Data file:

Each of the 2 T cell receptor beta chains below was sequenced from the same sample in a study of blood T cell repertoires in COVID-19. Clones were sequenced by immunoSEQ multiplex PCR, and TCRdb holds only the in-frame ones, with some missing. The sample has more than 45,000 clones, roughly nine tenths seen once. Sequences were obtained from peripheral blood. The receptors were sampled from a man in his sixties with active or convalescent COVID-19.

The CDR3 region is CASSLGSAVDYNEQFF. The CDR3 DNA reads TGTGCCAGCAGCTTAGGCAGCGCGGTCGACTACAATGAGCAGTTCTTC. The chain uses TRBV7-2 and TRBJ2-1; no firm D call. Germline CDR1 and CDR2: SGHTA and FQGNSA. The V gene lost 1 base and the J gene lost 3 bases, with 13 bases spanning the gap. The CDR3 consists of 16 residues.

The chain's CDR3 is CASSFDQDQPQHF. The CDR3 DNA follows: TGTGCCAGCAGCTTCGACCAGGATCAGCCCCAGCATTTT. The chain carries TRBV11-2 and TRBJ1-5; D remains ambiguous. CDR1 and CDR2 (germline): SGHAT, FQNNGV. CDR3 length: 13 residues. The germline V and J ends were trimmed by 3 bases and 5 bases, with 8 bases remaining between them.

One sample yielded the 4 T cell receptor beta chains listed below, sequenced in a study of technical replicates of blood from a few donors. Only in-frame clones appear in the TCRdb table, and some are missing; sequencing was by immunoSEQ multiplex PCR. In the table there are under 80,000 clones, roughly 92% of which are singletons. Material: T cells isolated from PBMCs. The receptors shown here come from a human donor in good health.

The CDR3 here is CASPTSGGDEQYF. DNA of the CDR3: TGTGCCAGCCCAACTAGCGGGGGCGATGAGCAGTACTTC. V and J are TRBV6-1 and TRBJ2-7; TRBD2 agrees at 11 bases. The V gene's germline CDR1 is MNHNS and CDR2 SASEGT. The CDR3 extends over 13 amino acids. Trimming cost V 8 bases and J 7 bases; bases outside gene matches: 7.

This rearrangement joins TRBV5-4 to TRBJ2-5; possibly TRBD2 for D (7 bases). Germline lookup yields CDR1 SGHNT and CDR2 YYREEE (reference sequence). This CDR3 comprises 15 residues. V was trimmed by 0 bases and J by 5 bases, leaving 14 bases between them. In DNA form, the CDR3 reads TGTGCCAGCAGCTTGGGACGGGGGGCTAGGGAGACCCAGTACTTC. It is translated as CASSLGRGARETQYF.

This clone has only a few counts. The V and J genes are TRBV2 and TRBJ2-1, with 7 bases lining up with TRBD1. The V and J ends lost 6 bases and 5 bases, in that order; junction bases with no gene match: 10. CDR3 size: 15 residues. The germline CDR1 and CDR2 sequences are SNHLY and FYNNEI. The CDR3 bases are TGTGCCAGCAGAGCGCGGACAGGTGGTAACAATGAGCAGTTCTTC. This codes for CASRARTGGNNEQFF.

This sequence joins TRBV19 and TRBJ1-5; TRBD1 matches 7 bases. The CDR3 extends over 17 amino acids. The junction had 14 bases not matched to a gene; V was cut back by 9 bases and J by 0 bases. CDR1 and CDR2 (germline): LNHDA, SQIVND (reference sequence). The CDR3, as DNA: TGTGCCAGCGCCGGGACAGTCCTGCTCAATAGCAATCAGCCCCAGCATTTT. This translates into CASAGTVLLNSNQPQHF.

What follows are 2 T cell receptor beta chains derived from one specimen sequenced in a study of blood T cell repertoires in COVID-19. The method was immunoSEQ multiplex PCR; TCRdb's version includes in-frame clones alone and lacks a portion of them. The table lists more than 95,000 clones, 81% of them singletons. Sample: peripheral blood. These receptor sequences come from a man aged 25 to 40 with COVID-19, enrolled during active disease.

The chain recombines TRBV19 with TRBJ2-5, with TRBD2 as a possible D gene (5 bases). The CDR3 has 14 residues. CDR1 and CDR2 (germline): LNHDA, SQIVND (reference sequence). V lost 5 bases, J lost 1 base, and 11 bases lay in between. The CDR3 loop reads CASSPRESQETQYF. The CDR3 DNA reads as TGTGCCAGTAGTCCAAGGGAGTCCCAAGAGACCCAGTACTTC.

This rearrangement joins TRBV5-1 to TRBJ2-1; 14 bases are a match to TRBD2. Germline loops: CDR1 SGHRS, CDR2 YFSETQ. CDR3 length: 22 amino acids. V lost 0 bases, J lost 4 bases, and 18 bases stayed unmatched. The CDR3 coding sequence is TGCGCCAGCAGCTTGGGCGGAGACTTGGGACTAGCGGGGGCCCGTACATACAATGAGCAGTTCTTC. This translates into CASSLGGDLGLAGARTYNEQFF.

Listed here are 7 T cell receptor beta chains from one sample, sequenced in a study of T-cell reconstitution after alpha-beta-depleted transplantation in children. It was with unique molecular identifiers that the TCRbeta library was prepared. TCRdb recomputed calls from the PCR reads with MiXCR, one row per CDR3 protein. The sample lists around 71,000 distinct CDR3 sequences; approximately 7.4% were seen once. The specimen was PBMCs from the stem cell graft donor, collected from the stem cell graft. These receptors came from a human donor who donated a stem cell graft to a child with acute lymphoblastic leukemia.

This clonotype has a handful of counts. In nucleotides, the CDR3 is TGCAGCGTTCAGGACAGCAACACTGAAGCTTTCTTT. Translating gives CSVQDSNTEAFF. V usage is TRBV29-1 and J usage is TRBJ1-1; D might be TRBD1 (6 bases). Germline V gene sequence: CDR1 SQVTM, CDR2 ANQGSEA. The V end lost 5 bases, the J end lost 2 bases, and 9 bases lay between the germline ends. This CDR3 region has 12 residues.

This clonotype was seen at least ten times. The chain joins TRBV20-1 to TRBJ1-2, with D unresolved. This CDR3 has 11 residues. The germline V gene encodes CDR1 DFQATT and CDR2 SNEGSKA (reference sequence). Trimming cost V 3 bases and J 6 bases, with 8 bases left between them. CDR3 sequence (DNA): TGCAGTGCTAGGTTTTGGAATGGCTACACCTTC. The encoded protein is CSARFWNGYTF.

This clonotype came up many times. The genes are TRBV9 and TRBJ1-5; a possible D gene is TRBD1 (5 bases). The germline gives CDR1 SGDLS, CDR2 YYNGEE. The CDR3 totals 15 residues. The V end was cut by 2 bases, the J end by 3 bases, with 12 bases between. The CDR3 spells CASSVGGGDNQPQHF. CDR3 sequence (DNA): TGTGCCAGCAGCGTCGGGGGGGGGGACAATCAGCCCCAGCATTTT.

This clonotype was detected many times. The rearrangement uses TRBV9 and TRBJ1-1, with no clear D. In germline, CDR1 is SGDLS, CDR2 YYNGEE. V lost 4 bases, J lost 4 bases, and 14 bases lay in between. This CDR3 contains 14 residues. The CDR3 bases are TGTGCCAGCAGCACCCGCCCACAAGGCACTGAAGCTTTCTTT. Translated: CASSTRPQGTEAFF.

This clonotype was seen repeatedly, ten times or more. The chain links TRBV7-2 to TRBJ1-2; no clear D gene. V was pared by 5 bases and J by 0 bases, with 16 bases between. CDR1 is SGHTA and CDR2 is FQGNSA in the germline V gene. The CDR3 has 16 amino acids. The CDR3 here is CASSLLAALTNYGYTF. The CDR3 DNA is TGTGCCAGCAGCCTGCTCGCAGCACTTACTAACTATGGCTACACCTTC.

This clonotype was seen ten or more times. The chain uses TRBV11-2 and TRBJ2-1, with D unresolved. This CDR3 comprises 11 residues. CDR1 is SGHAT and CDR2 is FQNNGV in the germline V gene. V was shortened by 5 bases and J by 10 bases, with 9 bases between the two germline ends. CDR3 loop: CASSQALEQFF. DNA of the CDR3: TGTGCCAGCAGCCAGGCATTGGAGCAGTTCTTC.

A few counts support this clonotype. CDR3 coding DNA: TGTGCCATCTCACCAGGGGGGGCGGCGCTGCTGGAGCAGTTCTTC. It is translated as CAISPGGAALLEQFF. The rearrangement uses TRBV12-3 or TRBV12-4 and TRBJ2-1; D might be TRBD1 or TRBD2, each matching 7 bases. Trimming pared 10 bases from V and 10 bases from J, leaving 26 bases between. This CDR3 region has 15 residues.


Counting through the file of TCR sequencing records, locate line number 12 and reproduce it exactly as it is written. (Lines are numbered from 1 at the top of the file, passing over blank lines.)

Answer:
Listed here are 7 T cell receptor beta chains from one sample, sequenced in a study of T-cell reconstitution after alpha-beta-depleted transplantation in children. It was with unique molecular identifiers that the TCRbeta library was prepared. TCRdb recomputed calls from the PCR reads with MiXCR, one row per CDR3 protein. The sample lists around 71,000 distinct CDR3 sequences; approximately 7.4% were seen once. The specimen was PBMCs from the stem cell graft donor, collected from the stem cell graft. These receptors came from a human donor who donated a stem cell graft to a child with acute lymphoblastic leukemia.